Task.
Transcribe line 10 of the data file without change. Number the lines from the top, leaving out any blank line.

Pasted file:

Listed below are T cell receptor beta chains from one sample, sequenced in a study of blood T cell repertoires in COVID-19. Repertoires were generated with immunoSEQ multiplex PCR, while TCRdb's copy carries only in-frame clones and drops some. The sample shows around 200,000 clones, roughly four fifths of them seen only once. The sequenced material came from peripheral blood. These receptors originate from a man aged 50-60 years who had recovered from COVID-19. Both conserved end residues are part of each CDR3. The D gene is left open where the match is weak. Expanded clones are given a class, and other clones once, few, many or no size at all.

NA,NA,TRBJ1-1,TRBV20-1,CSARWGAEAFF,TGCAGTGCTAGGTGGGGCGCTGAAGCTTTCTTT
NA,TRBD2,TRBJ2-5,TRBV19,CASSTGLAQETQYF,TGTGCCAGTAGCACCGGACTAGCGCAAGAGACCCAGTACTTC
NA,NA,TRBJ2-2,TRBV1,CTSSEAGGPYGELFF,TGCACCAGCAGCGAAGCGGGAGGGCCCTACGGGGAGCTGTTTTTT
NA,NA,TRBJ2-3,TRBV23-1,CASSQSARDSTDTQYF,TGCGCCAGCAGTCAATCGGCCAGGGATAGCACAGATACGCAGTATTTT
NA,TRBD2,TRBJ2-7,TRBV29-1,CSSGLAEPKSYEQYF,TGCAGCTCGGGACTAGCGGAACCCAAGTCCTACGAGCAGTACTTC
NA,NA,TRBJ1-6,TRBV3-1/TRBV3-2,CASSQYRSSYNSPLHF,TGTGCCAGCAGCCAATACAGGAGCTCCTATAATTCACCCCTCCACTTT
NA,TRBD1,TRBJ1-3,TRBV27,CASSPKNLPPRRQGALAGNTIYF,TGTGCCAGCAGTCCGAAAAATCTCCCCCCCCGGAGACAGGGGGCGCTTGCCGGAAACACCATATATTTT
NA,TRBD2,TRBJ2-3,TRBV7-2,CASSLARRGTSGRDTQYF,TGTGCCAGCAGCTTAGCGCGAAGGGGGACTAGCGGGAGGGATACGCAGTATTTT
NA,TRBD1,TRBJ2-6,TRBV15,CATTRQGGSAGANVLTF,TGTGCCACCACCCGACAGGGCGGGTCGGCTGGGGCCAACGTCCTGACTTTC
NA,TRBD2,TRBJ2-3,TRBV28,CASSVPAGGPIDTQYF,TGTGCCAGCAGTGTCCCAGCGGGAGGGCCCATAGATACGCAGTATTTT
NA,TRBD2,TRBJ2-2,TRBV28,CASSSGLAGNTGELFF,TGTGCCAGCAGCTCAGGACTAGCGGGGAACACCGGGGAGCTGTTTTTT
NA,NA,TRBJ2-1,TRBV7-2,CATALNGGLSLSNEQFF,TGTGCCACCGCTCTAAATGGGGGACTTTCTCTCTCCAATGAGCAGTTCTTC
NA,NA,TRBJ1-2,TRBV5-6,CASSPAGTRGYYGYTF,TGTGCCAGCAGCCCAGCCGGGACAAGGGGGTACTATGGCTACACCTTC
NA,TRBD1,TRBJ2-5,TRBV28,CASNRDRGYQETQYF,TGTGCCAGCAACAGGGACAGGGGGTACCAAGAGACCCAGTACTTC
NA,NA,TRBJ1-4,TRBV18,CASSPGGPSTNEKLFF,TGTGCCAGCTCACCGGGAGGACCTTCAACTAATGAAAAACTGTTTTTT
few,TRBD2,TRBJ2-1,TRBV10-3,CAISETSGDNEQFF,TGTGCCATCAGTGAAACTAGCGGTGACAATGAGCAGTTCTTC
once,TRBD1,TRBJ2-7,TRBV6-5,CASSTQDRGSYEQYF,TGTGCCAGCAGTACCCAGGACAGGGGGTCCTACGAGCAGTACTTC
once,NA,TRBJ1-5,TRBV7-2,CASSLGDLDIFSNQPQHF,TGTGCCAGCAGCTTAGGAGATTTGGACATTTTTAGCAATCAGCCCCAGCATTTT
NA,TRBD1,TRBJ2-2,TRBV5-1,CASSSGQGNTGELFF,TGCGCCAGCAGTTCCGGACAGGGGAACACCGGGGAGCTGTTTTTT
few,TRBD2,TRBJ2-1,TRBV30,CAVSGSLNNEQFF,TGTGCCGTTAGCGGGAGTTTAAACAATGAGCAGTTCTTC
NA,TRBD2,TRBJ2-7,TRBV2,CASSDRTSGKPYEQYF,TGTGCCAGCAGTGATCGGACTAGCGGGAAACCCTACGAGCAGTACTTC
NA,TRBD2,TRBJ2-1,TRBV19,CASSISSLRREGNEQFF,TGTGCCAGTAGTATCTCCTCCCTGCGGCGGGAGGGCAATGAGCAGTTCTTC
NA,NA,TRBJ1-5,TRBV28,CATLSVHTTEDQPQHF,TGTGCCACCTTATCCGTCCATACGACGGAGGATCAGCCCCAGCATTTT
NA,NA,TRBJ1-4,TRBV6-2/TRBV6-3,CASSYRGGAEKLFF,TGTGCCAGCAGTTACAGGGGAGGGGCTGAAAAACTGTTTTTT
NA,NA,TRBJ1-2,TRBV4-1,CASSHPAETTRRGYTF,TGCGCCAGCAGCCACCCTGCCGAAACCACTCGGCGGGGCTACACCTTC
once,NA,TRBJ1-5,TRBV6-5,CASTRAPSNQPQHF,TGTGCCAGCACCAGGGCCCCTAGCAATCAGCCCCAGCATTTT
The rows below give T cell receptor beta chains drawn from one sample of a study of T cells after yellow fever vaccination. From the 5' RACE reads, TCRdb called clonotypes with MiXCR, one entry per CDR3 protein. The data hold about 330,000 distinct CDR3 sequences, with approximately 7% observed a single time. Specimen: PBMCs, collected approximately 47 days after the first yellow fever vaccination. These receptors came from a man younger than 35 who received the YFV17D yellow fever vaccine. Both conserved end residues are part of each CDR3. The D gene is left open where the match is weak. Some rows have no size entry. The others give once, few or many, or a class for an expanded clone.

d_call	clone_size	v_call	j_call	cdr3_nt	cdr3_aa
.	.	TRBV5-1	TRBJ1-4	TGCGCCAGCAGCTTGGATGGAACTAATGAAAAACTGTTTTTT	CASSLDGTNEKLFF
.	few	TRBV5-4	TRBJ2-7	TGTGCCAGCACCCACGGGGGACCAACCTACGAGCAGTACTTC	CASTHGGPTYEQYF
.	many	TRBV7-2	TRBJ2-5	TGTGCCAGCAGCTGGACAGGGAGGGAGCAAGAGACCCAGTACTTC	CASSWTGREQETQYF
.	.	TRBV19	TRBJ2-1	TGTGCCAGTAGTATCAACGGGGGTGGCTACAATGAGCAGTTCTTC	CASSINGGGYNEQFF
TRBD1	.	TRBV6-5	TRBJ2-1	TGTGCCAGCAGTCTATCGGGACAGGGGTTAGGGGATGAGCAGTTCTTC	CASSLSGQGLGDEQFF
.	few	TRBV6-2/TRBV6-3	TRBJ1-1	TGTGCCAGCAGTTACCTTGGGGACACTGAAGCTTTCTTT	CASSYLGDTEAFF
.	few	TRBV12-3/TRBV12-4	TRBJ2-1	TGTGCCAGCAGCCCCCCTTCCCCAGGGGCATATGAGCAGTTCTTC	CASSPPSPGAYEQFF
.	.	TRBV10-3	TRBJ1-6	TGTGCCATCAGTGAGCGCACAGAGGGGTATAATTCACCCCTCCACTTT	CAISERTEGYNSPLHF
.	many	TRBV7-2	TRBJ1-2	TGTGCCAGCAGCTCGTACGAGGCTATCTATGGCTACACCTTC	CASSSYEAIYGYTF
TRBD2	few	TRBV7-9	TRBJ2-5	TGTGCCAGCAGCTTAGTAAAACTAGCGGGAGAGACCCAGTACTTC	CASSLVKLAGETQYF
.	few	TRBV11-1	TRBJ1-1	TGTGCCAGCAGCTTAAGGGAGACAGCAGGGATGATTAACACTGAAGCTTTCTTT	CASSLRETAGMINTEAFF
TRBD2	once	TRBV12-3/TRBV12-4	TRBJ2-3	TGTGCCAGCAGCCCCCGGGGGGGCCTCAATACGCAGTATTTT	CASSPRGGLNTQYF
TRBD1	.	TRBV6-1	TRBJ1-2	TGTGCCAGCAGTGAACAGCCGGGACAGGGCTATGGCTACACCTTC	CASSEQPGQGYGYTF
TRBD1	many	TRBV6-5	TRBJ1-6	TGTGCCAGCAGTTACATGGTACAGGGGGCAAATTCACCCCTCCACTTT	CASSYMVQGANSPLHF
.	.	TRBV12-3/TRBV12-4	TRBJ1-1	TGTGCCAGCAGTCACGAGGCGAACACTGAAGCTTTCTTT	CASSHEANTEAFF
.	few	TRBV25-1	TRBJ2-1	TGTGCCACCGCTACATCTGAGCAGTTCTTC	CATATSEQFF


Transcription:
NA,TRBD1,TRBJ2-6,TRBV15,CATTRQGGSAGANVLTF,TGTGCCACCACCCGACAGGGCGGGTCGGCTGGGGCCAACGTCCTGACTTTC